What matters most – the most urgent or the most important?
If you are like me, you face the challenge each day of choosing to handle what is urgent and what is important. I’ve been struggling with this balance lately and wanted to re-ground myself in those things I know are important, helpful and useful in focusing on those activities that make a true difference.
Every expert I’ve asked agrees – if you let urgent matters consume your time, you’ll never get to those important projects, activities or tasks. In many cases, those important projects, activities, and tasks are the ones that generate the most revenue, creates the most satisfied clients or help you be more productive in delivering an exceptional consumer experience. The word project here does not necessarily mean a specific project it could be a task or activity. For example cultivating relationships with clients, vendors or co-workers, acknowledging a job well done, taking time to improve a skill or focus on your health by exercising, are all important but not urgent activities.
Stephen Covey recorded an exercise with rocks of different sizes (small, medium and large rocks) and a glass pitcher. Students see all the rocks in the container and the instructor empties the container and then has a student try and get all the rocks back in the pitcher. Most if not all, the students failed to get all the rocks back in – they typically start by placing all the small rocks in the pitcher and then trying to stuff the remaining large rocks into the pitcher. The instructor steps in, place the big rocks in the pitcher first, and then all the little rocks fall into place and they all fit!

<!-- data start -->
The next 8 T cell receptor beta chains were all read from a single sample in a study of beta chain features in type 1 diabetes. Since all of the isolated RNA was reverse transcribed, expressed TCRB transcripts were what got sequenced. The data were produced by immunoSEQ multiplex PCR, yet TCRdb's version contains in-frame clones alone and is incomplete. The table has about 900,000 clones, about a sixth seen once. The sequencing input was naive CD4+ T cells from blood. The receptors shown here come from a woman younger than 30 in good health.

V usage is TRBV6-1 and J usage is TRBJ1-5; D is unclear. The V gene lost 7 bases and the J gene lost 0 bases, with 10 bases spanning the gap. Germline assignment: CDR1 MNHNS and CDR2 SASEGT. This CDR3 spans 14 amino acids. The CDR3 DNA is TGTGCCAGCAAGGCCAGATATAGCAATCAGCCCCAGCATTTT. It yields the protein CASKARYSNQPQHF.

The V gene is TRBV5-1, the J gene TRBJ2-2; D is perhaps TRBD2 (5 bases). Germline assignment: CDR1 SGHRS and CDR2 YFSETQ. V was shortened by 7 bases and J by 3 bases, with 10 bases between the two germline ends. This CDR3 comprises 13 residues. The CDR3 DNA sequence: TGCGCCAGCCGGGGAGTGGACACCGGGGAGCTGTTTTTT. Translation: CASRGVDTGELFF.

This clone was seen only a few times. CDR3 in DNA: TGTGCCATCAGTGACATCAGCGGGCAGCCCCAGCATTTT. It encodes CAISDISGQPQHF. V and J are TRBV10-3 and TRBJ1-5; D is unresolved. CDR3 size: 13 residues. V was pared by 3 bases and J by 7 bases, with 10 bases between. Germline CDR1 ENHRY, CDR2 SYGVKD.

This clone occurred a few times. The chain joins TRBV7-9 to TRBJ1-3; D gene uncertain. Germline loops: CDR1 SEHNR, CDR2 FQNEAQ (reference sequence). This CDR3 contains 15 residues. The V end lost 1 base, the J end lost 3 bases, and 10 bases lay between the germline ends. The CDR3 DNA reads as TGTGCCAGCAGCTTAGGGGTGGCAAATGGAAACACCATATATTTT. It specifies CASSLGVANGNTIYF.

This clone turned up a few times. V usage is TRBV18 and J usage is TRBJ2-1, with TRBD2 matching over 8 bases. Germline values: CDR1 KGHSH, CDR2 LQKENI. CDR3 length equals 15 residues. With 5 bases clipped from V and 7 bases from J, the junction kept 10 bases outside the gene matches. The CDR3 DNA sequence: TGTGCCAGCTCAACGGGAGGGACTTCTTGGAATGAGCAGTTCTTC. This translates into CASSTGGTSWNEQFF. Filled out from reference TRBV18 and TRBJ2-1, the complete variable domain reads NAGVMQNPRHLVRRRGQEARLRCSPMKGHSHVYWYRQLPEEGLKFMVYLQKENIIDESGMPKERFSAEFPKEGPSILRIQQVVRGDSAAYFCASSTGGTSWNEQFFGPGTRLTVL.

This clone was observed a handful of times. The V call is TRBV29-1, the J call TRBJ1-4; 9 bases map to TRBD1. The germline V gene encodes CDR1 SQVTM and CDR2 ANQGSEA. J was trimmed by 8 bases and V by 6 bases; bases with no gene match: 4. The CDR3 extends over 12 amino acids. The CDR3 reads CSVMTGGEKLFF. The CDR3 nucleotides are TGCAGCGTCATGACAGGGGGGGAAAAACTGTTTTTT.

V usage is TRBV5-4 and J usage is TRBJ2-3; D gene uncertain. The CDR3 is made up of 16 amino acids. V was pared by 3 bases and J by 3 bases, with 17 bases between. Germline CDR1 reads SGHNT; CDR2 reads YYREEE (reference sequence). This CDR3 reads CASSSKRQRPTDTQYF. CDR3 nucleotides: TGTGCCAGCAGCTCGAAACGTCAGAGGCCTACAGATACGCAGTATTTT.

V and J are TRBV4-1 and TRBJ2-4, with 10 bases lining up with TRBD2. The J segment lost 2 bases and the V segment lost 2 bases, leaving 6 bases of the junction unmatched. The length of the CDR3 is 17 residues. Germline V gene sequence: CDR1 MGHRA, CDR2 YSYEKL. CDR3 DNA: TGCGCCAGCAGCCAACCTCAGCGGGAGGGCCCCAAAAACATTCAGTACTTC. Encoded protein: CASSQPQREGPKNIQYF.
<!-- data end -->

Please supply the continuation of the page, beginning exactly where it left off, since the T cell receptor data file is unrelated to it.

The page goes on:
Few of us have the luxury of focusing on just the urgent or just the important; to be successful you must be able to manage the important and the urgent. How can you handle both?
Keep the big picture priorities in front of you at all times. Do you have a “top 5” list? What are the outcomes you what to achieve? By keeping the big picture close to you it makes it easier to get back on track after an “urgent” distraction is handled.
Turn your email off and only focus on email during specific times during the day.
Schedule your important items as actual appointments – schedule specific times to focus on your most important projects when urgent matters don’t normally occur. The phrase, “How do you eat an elephant? One bit at a time” comes to mind.
Urgent matters get in the way, so plan for it! There are certain things in our business that we can plan on happening. These urgent matters draw you away from your important priorities. Schedule these interruptions as part of your daily routine.
Before you tackle an urgent matter, ask yourself how important is it to do “right now.” Can it wait? Can someone else handle this? Is it an excuse to get off task and avoid the harder work of the important project list?
What you measure you can manage. Here is a proposed action plan to help you see your own pattern. This week, keep a journal and take note of the following:
- What task or project you are working on?
- How much time are you devoting to this task?
- Why are you doing this task?
At the end of each day write a “U” for urgent or “I” for important next to each entry. How do these activities relate to your big picture and overall priorities?
After the week is over, read through your journal and cover these 7 areas:
- How many U’s and I’s did you have?
- Are you closer to achieving your big picture or farther away?
- How many U’s could have been bypassed or delegated to others?
- How does the U’s interfere with your I’s?
- If your number of I’s is low, what got in the way?
- How can you better manage or cut out some of these U’s?
- Are you avoiding your I’s?
If urgent items keep getting in the way, stop the madness. Talk to a trusted advisor, business coach or counselor and get clear on some strategies and tactics that will work for you in staying focused on the important while handling the urgent.